The malts are sweet and sticky toffee and walnuts, and the hops are lawn clippings and garden borders.
What I don’t like is the quite severe alcohol burn.
And it really is a burn rather than a warmth in your chest, and I find it unpleasant.
Higher ABV’s can be done far better than this.

Clogwyn GoldConwy Brewery Clogwyn Gold (4%)
I have now had three beer from Conwy and they’ve all been terrible.
This one is by far the worst.
It smells of watery lemon juice and the slightest hint of straw, and the flavour pretty much follows suit.
It’s almost as if it has been made without enough ingredients, the malts are vapid, watery and bland, just hinting at honey and biscuits, and the hops have had a look at the brew kit and decided to go elsewhere.
In fact I couldn’t face finishing it and so two thirds went down the sink.

Chocolate MarbleMarble Brewery Chocolate Marble (5.5%)

In the past I have found Marble in bottles to be a really mixed bag.
They’re either really great or flat and bad.
This is the first Marble beer I have found that’s simply OK.
It’s a Stout with lots of chocolate malt in it and to that end it does what it claims to.
The smell is chocolate raisins and the beer looks pretty decent in my glass.
Taking a swig you get chocolate, red fruit, some Victoria sponge cake and digestive biscuit crumbs.
And there’s a handful of hops, but nothing extraordinary, only lightly bitter leafiness and a touch of garden flowers.
Chocolate Marble does what it says it will and it’s not bad, but that’s about it.

EmbraStewart Brewing Embra (5%)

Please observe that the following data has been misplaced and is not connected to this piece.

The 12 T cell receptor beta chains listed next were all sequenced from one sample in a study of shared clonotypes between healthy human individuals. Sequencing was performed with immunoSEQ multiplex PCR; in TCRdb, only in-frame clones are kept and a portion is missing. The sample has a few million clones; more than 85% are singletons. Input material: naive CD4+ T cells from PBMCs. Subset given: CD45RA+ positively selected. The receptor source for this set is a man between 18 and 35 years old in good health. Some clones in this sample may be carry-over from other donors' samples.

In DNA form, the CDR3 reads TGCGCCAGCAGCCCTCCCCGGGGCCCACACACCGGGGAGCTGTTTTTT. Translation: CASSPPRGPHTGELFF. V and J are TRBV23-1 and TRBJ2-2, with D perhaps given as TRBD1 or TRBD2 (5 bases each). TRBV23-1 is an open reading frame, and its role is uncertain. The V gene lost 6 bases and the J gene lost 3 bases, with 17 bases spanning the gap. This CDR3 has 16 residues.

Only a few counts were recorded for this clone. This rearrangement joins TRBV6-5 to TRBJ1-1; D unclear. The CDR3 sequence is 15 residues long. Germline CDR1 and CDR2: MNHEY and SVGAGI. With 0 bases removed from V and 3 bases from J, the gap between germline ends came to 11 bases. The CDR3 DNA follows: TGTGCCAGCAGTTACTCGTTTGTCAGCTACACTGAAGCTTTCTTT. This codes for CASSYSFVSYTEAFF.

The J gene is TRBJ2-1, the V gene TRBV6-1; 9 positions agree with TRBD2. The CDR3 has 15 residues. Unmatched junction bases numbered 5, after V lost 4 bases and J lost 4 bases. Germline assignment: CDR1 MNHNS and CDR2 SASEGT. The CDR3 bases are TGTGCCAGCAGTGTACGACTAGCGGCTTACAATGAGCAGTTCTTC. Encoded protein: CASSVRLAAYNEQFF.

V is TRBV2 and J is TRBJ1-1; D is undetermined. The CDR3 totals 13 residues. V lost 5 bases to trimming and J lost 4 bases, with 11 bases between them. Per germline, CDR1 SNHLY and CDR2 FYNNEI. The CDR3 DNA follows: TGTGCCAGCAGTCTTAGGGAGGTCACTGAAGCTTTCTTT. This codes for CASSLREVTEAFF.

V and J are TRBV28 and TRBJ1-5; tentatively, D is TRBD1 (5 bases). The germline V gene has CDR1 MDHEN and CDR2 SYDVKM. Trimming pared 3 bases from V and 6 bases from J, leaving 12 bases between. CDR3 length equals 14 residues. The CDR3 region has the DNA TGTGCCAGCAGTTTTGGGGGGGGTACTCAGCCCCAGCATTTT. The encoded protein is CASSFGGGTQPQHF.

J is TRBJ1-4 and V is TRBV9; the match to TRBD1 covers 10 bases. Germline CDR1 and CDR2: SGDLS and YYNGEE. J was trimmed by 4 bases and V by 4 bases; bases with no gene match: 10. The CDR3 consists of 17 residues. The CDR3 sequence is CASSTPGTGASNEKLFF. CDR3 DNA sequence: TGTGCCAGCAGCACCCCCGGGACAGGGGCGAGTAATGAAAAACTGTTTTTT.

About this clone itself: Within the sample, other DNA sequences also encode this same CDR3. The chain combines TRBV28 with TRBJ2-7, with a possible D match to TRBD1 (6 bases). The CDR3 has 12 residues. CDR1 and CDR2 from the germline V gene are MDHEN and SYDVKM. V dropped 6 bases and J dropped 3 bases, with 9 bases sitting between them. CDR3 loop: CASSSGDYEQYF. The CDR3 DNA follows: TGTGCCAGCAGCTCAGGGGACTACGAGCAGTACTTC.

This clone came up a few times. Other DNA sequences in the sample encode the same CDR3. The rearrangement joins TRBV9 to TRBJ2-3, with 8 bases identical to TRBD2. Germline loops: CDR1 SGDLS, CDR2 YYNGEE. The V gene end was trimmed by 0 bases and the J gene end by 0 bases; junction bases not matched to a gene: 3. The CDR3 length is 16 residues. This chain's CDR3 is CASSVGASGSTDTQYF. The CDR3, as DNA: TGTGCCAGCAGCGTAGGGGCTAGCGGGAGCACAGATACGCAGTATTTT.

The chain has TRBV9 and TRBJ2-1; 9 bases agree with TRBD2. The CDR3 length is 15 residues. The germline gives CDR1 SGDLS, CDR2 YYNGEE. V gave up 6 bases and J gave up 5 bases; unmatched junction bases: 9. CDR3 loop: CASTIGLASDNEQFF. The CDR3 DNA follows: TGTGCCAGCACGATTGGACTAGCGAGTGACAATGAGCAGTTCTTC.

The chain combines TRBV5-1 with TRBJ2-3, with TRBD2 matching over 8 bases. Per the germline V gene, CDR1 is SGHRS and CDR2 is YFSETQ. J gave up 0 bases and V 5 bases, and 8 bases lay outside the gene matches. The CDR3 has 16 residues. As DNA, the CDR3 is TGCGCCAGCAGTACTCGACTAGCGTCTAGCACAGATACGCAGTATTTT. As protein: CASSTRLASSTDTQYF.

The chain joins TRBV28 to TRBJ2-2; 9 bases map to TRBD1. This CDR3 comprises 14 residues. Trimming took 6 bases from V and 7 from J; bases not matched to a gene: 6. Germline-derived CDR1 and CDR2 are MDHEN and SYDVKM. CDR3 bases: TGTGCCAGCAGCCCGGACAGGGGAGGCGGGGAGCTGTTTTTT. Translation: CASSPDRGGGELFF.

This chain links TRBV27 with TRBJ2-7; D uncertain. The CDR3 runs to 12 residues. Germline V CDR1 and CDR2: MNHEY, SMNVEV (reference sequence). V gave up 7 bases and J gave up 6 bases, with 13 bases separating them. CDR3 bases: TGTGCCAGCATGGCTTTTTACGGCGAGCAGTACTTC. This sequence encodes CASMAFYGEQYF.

This may be my favourite beer in this collection.
It’s certainly right up there.
Embra is an Amber Ale with a very nice dry finish.
It pours a lovely rich amber with a smell that’s more boozy than I expected, all white rum, cola bottles and honey.
The malts have a good apple and pear body, lots of biscuits and some gooey, burned toffee.
There’s a slice of Jamaica Ginger Cake too, and some singed Golden Syrup.
Embra’s hops are crunchy, leafy, hedgerow brittle twigs and pine nuts.
All this leads to a really satisfyingly bitter finish that’s long and dry.
All in all, an easy drinking beer that’s packed with interesting things.

BlackNeath Ales Black (5.5%)
Neath Ales’ Black isn’t a bad beer, but it’s nowhere near as good as its label suggests.
It states, “Superb dark malt flavour is balanced by a refreshing hop bitterness and an outrageous amount of aroma hops.”
Outrageous is a dangerous word.
And “outrageous” is pushing it.
Black smells OK, mainly liquorice and damson jam, both of which I would associate with malting.
So wheres this outrageous hop stench?
Not here, that’s where.
Taking a swig you get a decent burned wholemeal toast, chocolate and honey form the malts, lots of woody dryness and then a bitter green hop kick that leads to a nice crisp finish.
All in all a decent, if a little flat Porter, but using words like outrageous as descriptors is always going to be a dangerous game to play, and in the case of Neath’s Black it’s a game that’s been lost.

Original Port StoutO’Hanlon’s Brewery Original Port Stout (4.8%)
Now this I like.
There’s a lovely fresh apple juice and red berry pulp aroma.
I don’t taste the Port in here so much as feel the tannins as they dry my tongue like a good Merlot or, um, Port might.
And then there’s chocolate and coffee and lots of stewed fruit with star anise and tamarind all wrapped up in plums and damson skins, rich and red and nicely bitter.
Right at the back there’s a decent biscuit, cereal bar nuttiness and a good sweet caramel stickiness.
But it’s the refreshingly clean orchard leaves and apple cores making everything bright and fresh that lifts this above the ordinary.
Very good indeed.

Black Mari'aOld Bear Brewery Black Mari’a (4.2%)
Smells and tastes like a yeast infection.
BIle and dishwater.
It’d be a Lambic if it wasn’t so terrible.






Source: The Beer Hawk

About Simon Williams

Founder of CAMRGB. Member of The British Guild Of Beer Writers. Leftist bigmouth. Old and grumpy.